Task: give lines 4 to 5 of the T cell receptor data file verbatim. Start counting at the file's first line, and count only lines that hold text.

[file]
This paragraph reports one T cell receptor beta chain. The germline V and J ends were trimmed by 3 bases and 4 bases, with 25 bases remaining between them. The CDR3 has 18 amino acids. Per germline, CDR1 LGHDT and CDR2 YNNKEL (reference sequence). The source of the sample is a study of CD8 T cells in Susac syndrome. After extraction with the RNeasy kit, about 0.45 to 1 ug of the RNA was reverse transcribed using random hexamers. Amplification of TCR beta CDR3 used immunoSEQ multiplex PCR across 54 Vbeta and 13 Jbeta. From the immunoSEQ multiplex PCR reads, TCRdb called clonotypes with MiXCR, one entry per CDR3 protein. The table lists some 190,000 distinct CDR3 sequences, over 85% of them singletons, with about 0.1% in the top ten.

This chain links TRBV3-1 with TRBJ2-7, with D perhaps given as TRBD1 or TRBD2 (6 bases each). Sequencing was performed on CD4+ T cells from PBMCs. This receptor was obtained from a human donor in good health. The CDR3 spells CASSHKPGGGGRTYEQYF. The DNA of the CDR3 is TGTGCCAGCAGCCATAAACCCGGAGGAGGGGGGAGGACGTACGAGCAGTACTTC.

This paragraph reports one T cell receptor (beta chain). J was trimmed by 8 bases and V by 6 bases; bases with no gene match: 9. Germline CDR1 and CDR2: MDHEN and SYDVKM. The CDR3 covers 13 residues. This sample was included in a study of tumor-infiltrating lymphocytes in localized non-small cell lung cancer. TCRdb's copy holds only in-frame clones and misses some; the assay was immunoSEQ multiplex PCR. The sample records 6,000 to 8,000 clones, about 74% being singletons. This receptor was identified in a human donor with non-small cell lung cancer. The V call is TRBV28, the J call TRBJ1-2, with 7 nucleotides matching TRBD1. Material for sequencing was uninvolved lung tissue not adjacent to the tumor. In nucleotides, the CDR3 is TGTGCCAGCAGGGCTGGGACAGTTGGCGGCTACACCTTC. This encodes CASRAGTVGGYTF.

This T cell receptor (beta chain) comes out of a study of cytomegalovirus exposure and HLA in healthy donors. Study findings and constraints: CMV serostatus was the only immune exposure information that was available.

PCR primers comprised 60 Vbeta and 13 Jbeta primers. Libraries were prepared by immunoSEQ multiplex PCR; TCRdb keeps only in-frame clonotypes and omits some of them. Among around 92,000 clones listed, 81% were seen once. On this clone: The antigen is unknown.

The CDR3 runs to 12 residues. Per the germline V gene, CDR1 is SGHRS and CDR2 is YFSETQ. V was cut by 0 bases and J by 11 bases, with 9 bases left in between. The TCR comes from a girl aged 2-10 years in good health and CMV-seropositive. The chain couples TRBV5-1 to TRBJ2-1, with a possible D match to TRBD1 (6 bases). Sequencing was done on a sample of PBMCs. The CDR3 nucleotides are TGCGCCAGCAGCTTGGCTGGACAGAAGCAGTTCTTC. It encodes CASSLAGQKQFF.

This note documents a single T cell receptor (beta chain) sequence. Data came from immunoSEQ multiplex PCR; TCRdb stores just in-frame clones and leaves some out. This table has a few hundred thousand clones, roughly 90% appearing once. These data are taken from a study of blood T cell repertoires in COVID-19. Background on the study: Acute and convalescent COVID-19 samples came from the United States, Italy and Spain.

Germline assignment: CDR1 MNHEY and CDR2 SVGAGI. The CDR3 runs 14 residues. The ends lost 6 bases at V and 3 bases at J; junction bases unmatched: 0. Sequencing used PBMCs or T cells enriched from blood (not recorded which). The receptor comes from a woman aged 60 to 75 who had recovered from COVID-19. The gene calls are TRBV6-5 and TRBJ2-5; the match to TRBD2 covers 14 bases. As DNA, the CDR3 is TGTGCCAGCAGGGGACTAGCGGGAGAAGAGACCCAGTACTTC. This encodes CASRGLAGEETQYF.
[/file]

This T cell receptor (beta chain) comes out of a study of cytomegalovirus exposure and HLA in healthy donors. Study findings and constraints: CMV serostatus was the only immune exposure information that was available.

PCR primers comprised 60 Vbeta and 13 Jbeta primers. Libraries were prepared by immunoSEQ multiplex PCR; TCRdb keeps only in-frame clonotypes and omits some of them. Among around 92,000 clones listed, 81% were seen once. On this clone: The antigen is unknown.